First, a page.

Department of Health and Human Services: Controls over Travel Program Are Generally Effective, but Some Improvements Are Needed: GAO-03-334

February 2003
GAO Reports;2/21/2003, p1
Government Document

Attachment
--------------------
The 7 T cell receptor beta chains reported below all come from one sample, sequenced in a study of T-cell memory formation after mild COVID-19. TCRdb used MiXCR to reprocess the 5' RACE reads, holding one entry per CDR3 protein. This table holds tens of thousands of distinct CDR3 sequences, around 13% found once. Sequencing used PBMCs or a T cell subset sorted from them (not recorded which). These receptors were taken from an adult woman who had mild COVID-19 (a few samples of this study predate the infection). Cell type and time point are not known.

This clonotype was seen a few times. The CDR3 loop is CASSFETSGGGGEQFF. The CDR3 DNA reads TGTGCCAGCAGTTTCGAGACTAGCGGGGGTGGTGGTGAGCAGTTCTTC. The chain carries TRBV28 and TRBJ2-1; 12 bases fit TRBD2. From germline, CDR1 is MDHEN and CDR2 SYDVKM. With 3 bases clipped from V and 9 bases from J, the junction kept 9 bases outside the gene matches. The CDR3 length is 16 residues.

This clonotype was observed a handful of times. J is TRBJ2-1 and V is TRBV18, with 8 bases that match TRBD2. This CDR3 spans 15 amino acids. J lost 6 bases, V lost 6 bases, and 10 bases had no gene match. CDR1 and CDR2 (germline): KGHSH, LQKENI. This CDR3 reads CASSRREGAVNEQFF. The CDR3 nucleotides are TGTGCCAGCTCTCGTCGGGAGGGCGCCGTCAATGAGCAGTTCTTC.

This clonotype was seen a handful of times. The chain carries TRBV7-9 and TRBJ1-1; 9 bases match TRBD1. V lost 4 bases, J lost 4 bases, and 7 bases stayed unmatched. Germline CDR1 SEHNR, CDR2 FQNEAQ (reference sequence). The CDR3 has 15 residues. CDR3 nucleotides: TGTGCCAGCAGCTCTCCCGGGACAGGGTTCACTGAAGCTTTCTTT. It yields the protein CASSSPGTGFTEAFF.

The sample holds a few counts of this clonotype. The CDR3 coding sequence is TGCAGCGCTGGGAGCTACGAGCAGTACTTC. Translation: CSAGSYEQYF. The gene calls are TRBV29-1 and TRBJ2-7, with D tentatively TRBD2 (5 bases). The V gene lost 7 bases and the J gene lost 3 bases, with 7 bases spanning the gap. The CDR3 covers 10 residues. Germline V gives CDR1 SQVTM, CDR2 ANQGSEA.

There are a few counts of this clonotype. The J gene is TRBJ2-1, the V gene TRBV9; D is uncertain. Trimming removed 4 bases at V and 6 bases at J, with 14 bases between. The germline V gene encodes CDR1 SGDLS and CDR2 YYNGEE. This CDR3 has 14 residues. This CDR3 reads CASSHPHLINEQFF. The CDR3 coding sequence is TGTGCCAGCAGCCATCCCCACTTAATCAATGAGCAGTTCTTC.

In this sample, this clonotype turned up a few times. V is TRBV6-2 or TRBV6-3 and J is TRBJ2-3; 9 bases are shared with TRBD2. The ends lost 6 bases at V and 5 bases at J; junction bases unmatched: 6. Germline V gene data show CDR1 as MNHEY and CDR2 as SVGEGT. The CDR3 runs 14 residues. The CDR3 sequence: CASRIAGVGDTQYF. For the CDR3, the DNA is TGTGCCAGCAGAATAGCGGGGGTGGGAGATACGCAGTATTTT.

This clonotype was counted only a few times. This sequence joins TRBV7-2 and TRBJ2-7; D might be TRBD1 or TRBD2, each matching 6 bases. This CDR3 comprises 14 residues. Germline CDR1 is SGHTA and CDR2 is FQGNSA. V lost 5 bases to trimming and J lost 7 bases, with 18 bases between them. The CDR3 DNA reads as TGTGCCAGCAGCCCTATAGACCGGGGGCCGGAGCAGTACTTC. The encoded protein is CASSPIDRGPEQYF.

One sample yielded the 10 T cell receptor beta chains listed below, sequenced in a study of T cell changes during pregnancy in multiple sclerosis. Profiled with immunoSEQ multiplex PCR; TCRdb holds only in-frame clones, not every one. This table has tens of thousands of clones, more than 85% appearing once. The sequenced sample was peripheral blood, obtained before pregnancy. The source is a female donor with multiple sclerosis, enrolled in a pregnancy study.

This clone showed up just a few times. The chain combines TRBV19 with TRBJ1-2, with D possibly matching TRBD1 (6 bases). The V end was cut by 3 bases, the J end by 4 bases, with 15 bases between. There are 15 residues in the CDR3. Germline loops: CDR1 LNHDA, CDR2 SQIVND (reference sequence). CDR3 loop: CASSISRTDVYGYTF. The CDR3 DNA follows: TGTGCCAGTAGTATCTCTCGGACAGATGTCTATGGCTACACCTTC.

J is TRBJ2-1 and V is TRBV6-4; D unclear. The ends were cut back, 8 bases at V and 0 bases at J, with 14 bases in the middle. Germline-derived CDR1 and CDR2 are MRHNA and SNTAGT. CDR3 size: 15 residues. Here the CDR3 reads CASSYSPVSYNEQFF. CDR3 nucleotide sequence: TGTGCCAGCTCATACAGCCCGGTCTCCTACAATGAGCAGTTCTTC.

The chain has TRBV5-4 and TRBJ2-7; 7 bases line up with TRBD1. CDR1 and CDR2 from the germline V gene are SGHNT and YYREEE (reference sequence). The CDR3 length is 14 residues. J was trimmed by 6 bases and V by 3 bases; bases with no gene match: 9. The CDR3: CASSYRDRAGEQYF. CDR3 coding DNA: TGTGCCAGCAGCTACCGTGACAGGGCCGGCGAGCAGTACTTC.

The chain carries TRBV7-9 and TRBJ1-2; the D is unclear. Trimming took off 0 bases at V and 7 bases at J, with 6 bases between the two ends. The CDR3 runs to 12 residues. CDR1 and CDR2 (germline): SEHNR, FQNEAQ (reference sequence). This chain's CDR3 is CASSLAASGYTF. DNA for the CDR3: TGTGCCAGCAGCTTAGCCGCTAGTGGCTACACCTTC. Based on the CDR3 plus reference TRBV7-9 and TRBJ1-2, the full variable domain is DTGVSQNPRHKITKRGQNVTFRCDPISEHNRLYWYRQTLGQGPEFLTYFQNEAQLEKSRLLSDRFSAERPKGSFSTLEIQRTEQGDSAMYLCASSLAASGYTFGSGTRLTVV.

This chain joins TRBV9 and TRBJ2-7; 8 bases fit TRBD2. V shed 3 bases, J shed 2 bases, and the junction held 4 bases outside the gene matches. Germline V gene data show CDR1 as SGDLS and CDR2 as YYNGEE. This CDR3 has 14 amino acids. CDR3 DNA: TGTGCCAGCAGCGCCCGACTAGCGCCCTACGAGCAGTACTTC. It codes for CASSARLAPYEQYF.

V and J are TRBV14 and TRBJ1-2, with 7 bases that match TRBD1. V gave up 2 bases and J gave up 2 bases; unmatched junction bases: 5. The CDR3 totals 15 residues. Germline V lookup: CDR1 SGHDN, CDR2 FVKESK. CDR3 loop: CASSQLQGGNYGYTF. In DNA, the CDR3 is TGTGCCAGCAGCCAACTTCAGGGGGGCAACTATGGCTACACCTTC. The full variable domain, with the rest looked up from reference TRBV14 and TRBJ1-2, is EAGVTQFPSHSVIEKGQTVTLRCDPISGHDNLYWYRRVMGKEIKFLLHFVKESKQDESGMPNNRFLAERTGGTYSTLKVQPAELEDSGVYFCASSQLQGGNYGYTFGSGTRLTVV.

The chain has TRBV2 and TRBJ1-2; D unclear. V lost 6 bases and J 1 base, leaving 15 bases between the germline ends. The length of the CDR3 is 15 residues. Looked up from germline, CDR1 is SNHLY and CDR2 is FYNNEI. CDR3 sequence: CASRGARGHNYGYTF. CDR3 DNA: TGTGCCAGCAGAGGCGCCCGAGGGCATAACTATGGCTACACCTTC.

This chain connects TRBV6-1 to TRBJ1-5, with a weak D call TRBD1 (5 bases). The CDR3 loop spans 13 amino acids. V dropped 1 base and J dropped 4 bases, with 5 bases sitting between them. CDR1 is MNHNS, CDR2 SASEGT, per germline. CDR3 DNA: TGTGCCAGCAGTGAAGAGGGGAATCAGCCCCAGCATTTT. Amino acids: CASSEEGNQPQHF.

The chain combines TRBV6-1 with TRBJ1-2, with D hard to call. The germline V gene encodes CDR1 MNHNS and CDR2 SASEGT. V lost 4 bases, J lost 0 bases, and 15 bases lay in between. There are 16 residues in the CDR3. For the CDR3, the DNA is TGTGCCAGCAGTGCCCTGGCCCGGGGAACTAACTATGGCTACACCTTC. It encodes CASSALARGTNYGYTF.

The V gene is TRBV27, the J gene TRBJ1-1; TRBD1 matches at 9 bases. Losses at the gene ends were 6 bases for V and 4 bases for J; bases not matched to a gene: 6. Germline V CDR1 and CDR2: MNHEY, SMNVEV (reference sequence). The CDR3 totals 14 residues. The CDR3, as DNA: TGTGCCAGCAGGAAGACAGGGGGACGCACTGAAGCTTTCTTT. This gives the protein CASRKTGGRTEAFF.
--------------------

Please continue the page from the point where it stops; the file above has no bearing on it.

By their nature, determining and paying allowable travel costs pose substantial risk, making effective internal control crucial. Because of this and weaknesses in internal control identified in the GAO review of travel card usage at the Department of Defense, GAO was requested to review the Department of Health and Human Services' (HHS) travel program. GAO assessed whether HHS's process for monitoring travel charge cards helps minimize delinquencies, write-offs, and unauthorized use. GAO also assessed whether controls over travel voucher processing help ensure proper reimbursements. GAO tested a statistical sample of travel card transactions at each of five HHS component agencies to determine if they were for authorized purposes. GAO also reviewed related travel vouchers to determine if reimbursement amounts were proper. HHS's process for monitoring its travel card program, which includes reviewing bank reports to identify delinquent cardholders, effectively minimized delinquencies and write-offs. However, some unauthorized use of the travel card still occurred. HHS delinquency rates were lower than governmentwide rates for most of 2001 and declined further in 2002. Also, HHS's .29 percent write-off rate--the amount of unpaid travel card charges written off as a percentage of total travel charges--was slightly lower than the governmentwide rate of .44 percent. HHS has not always identified or prevented unauthorized travel card use because its monitoring of travel card use focuses mainly on delinquencies. GAO estimated that unauthorized travel card transactions for fiscal year 2001 ranged from about 7 percent at one HHS component agency to about 22 percent at another. Examples of unauthorized charges included personal charges for meals and automated teller machine withdrawals. While unauthorized use had minimal negative monetary effect because the majority of cardholders who made these charges paid their travel card bills timely, left unchecked, such use could lead to increased delinquencies and write-offs. GAO also found weaknesses in voucher processing, inadequate review of vouchers, and poor record retention, resulting in some employees being reimbursed for more than allowable expenses and for amounts not properly supported. The excess reimbursement ranged from about $2 on one voucher to about $250 on another. While these amounts alone are insignificant and relate to only a small percentage of travel reimbursements for fiscal year 2001, excess reimbursements reduce the amount of available travel funds. Further, vouchers that are not supported by related receipts make it difficult to determine if the reimbursement amounts are proper.


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